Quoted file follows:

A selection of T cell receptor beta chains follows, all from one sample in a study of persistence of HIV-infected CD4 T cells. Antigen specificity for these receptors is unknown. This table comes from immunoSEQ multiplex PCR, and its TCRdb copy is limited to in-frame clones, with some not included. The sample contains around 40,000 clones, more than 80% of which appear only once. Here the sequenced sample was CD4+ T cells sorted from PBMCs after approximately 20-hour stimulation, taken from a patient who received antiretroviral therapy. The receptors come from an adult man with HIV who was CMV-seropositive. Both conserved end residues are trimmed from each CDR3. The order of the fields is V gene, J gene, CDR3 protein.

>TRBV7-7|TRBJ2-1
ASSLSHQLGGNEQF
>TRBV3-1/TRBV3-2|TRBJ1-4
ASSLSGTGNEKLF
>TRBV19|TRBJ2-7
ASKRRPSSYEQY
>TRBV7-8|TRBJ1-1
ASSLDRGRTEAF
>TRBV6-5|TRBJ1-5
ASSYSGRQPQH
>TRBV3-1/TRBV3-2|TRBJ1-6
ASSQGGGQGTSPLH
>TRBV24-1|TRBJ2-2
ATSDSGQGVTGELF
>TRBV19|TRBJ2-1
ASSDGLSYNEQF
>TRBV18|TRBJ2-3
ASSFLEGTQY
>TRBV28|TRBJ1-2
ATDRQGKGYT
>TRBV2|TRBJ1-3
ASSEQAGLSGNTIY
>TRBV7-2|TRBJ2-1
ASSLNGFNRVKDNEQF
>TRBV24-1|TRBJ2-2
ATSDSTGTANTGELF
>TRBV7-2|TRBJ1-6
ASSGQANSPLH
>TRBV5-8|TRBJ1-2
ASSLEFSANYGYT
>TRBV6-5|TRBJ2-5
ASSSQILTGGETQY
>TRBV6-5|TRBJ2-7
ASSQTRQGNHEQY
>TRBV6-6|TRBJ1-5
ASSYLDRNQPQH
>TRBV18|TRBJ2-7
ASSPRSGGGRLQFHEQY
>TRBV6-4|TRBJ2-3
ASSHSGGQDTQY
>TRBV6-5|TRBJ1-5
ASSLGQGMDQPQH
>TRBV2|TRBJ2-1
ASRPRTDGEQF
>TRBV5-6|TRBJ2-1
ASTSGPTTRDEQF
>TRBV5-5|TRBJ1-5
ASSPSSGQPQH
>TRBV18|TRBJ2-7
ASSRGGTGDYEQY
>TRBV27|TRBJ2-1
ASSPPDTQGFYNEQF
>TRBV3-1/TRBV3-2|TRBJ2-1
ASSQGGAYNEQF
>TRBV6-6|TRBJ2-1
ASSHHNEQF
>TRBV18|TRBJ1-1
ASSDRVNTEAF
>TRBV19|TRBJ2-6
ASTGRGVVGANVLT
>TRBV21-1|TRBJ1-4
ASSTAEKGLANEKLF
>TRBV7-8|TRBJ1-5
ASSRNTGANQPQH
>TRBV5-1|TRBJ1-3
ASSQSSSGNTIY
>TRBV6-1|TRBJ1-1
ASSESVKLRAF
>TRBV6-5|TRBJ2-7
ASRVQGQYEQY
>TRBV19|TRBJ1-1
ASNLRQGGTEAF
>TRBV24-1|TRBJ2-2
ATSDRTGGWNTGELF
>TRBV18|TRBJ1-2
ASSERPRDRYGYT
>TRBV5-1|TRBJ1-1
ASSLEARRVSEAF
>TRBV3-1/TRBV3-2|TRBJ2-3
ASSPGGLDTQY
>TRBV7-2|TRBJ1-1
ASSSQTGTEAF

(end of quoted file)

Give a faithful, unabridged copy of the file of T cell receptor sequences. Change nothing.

A selection of T cell receptor beta chains follows, all from one sample in a study of persistence of HIV-infected CD4 T cells. Antigen specificity for these receptors is unknown. This table comes from immunoSEQ multiplex PCR, and its TCRdb copy is limited to in-frame clones, with some not included. The sample contains around 40,000 clones, more than 80% of which appear only once. Here the sequenced sample was CD4+ T cells sorted from PBMCs after approximately 20-hour stimulation, taken from a patient who received antiretroviral therapy. The receptors come from an adult man with HIV who was CMV-seropositive. Both conserved end residues are trimmed from each CDR3. The order of the fields is V gene, J gene, CDR3 protein.

>TRBV7-7|TRBJ2-1
ASSLSHQLGGNEQF
>TRBV3-1/TRBV3-2|TRBJ1-4
ASSLSGTGNEKLF
>TRBV19|TRBJ2-7
ASKRRPSSYEQY
>TRBV7-8|TRBJ1-1
ASSLDRGRTEAF
>TRBV6-5|TRBJ1-5
ASSYSGRQPQH
>TRBV3-1/TRBV3-2|TRBJ1-6
ASSQGGGQGTSPLH
>TRBV24-1|TRBJ2-2
ATSDSGQGVTGELF
>TRBV19|TRBJ2-1
ASSDGLSYNEQF
>TRBV18|TRBJ2-3
ASSFLEGTQY
>TRBV28|TRBJ1-2
ATDRQGKGYT
>TRBV2|TRBJ1-3
ASSEQAGLSGNTIY
>TRBV7-2|TRBJ2-1
ASSLNGFNRVKDNEQF
>TRBV24-1|TRBJ2-2
ATSDSTGTANTGELF
>TRBV7-2|TRBJ1-6
ASSGQANSPLH
>TRBV5-8|TRBJ1-2
ASSLEFSANYGYT
>TRBV6-5|TRBJ2-5
ASSSQILTGGETQY
>TRBV6-5|TRBJ2-7
ASSQTRQGNHEQY
>TRBV6-6|TRBJ1-5
ASSYLDRNQPQH
>TRBV18|TRBJ2-7
ASSPRSGGGRLQFHEQY
>TRBV6-4|TRBJ2-3
ASSHSGGQDTQY
>TRBV6-5|TRBJ1-5
ASSLGQGMDQPQH
>TRBV2|TRBJ2-1
ASRPRTDGEQF
>TRBV5-6|TRBJ2-1
ASTSGPTTRDEQF
>TRBV5-5|TRBJ1-5
ASSPSSGQPQH
>TRBV18|TRBJ2-7
ASSRGGTGDYEQY
>TRBV27|TRBJ2-1
ASSPPDTQGFYNEQF
>TRBV3-1/TRBV3-2|TRBJ2-1
ASSQGGAYNEQF
>TRBV6-6|TRBJ2-1
ASSHHNEQF
>TRBV18|TRBJ1-1
ASSDRVNTEAF
>TRBV19|TRBJ2-6
ASTGRGVVGANVLT
>TRBV21-1|TRBJ1-4
ASSTAEKGLANEKLF
>TRBV7-8|TRBJ1-5
ASSRNTGANQPQH
>TRBV5-1|TRBJ1-3
ASSQSSSGNTIY
>TRBV6-1|TRBJ1-1
ASSESVKLRAF
>TRBV6-5|TRBJ2-7
ASRVQGQYEQY
>TRBV19|TRBJ1-1
ASNLRQGGTEAF
>TRBV24-1|TRBJ2-2
ATSDRTGGWNTGELF
>TRBV18|TRBJ1-2
ASSERPRDRYGYT
>TRBV5-1|TRBJ1-1
ASSLEARRVSEAF
>TRBV3-1/TRBV3-2|TRBJ2-3
ASSPGGLDTQY
>TRBV7-2|TRBJ1-1
ASSSQTGTEAF